RECOGNITION OF CLASS MEMBERSHIP BY MEANS OF WEAK, STATISTICALLY DEPENDENT FEATURES.
Final rept., May 64-Mar 66,
RCA LABS PRINCETON N J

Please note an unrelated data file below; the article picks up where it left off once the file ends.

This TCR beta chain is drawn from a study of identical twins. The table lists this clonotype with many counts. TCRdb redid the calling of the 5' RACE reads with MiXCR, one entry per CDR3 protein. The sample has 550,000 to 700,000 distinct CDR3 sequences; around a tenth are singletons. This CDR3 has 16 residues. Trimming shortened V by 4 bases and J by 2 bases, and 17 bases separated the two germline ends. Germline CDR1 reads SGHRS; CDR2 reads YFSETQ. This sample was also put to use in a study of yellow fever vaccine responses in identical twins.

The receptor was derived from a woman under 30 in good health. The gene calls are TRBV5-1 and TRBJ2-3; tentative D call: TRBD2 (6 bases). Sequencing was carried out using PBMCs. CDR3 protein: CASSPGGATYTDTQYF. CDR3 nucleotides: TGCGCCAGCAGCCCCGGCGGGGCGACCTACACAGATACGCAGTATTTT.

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A method of automatic classification is developed for the case in which the features used to determine the class of an unknown object x are individually weak. The features are weak in the sense that any subset of the universe defined by a single feature value of x contains many objects belonging to a class different from that of x. The classes are defined by a small collection of examples, which are objects whose class membership and feature values are known. The basic problem in classification by example is the estimation of probabilities from a small number of examples. Ideally, the class of x should be determined by estimating the class probabilities in the subset J defined by the conjunction of all of the feature values of x. But J usually will contain no examples on which to base an estimate of the class probabilities. The recognition procedure offered here employs a subset D defined by the conjunction of some, but not all, of the feature values of x. It is postulated that the features are statistically dependent in such a way that the particular kind of dependence exhibited by the features defining D can be used to infer the class of x. This recognition procedure includes a hypothesis-testing procedure in which the competing hypotheses are related to the dependence of the features defining D and are only indirectly related to the classes to which x could possibly belong. In this approach the class of x can be decided without requiring that D contain any examples. These principles are demonstrated by experiments in character recognition.